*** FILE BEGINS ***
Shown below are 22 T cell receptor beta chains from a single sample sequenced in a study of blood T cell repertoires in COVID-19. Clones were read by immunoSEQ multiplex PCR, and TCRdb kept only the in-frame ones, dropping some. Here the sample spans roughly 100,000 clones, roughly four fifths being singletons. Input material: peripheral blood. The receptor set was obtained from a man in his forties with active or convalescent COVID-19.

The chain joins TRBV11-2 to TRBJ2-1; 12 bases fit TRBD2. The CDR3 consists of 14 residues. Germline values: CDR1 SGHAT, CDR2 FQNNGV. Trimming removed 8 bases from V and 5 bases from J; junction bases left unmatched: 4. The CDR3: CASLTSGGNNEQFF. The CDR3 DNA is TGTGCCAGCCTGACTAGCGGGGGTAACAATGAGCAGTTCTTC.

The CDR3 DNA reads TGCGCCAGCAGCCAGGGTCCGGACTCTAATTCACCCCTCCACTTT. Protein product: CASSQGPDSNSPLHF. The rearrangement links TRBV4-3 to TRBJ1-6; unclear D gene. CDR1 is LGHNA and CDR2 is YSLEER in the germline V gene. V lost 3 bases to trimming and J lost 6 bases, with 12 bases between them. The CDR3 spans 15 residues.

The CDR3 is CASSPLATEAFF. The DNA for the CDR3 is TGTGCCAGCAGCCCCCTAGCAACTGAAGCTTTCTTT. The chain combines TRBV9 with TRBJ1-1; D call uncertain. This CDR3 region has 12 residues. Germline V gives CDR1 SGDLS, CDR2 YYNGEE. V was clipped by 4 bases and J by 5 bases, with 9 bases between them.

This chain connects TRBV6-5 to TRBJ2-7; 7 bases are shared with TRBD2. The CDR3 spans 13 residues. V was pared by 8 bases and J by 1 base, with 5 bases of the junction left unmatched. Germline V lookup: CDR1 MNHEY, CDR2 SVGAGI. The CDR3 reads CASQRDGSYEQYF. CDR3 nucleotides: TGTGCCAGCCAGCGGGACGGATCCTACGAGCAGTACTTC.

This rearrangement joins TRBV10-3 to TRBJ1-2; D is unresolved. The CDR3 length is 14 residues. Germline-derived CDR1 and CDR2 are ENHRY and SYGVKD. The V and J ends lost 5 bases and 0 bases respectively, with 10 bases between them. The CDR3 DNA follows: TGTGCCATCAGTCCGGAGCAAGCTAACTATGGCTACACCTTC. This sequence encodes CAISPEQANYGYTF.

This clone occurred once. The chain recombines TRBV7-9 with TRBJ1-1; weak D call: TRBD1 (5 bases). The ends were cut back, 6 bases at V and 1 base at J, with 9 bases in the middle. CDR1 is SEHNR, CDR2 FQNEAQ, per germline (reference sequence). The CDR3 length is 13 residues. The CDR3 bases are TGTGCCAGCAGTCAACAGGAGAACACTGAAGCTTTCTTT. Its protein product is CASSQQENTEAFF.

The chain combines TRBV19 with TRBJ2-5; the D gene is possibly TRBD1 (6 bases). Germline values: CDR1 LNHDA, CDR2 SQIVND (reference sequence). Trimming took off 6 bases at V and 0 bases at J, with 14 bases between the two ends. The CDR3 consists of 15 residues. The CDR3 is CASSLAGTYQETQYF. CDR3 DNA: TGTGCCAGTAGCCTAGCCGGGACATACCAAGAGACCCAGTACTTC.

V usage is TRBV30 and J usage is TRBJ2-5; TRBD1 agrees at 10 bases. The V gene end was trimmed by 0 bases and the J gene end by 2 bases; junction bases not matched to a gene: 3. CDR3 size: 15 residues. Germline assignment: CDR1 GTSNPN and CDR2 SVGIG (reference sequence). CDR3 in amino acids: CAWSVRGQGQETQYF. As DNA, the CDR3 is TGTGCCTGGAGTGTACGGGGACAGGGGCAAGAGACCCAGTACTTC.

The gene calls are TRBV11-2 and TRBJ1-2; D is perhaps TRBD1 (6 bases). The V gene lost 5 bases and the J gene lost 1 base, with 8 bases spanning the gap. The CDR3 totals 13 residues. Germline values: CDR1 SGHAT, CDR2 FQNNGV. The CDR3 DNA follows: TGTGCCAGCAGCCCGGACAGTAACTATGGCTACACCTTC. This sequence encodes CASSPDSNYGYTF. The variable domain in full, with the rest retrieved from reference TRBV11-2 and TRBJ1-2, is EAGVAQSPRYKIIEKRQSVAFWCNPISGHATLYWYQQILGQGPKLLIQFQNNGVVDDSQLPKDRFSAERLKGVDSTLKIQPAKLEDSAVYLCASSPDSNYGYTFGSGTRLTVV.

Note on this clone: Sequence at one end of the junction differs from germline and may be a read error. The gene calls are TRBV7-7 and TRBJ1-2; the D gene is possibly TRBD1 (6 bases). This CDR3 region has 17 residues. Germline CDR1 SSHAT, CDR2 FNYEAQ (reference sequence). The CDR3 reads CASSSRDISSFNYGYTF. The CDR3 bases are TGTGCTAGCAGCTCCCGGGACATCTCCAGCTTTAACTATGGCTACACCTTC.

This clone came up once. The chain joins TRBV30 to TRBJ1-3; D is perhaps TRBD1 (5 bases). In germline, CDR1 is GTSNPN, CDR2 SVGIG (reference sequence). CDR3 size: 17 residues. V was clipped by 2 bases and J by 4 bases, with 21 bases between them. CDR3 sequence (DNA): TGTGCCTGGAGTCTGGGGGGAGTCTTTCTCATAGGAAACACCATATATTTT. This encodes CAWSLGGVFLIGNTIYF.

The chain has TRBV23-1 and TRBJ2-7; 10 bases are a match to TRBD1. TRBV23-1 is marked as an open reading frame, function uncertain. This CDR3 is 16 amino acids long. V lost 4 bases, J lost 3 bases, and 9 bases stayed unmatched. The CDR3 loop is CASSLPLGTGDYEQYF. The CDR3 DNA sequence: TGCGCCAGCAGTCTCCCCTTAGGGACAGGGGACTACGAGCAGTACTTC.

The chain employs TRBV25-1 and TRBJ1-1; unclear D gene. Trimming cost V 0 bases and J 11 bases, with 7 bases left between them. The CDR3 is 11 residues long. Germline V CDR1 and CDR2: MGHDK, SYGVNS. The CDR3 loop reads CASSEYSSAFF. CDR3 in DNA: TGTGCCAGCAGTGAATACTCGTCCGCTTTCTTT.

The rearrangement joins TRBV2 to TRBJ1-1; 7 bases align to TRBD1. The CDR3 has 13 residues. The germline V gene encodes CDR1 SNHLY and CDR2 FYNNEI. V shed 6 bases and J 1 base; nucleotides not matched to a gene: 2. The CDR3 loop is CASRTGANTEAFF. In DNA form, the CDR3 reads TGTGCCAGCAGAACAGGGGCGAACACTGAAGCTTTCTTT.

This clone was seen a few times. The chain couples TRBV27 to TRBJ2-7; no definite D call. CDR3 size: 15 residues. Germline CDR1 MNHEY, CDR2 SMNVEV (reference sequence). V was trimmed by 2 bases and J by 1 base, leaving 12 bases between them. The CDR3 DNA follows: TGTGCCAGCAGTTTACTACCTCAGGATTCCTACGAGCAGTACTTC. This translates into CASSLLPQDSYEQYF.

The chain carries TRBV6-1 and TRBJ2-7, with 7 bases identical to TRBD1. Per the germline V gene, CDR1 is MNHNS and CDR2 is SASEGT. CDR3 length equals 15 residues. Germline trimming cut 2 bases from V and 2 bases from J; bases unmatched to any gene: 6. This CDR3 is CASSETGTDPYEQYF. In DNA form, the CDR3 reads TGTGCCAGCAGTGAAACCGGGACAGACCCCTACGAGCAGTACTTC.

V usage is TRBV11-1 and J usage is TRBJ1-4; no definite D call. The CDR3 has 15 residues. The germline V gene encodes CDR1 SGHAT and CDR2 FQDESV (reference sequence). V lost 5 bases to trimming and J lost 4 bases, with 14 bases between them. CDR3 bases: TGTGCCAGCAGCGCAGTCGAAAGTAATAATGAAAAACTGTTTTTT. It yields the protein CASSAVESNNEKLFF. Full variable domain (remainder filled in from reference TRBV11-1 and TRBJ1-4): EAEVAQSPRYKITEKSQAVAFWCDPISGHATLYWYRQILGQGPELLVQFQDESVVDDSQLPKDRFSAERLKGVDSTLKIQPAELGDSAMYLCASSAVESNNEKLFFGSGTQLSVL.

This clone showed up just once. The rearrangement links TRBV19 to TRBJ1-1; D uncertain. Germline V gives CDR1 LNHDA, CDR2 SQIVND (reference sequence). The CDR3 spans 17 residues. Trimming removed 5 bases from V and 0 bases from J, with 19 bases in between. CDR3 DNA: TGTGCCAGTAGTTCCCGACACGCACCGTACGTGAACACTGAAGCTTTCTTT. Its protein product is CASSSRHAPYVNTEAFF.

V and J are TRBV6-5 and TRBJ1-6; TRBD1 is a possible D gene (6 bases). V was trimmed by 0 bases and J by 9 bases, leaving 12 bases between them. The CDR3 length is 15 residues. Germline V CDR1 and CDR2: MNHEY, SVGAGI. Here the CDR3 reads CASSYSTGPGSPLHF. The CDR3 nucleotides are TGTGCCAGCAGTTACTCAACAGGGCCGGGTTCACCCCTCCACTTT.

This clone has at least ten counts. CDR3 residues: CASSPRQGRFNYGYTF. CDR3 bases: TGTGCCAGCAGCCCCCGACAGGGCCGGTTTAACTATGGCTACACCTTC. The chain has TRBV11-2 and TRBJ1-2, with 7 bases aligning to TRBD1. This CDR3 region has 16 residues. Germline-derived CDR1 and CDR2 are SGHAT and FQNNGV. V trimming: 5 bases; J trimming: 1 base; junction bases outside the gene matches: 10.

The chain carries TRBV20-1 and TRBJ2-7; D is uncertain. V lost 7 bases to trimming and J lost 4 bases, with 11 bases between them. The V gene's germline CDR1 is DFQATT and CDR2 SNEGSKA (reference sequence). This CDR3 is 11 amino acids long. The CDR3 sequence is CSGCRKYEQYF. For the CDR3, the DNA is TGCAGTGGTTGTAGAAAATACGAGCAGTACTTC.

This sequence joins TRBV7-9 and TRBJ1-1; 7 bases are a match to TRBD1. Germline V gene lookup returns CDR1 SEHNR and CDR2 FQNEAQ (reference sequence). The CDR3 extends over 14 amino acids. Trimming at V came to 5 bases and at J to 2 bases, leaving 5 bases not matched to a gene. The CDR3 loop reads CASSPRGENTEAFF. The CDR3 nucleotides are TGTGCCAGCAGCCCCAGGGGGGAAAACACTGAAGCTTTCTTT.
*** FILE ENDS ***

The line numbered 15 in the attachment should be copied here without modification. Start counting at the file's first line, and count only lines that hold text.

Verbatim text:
The rearrangement joins TRBV2 to TRBJ1-1; 7 bases align to TRBD1. The CDR3 has 13 residues. The germline V gene encodes CDR1 SNHLY and CDR2 FYNNEI. V shed 6 bases and J 1 base; nucleotides not matched to a gene: 2. The CDR3 loop is CASRTGANTEAFF. In DNA form, the CDR3 reads TGTGCCAGCAGAACAGGGGCGAACACTGAAGCTTTCTTT.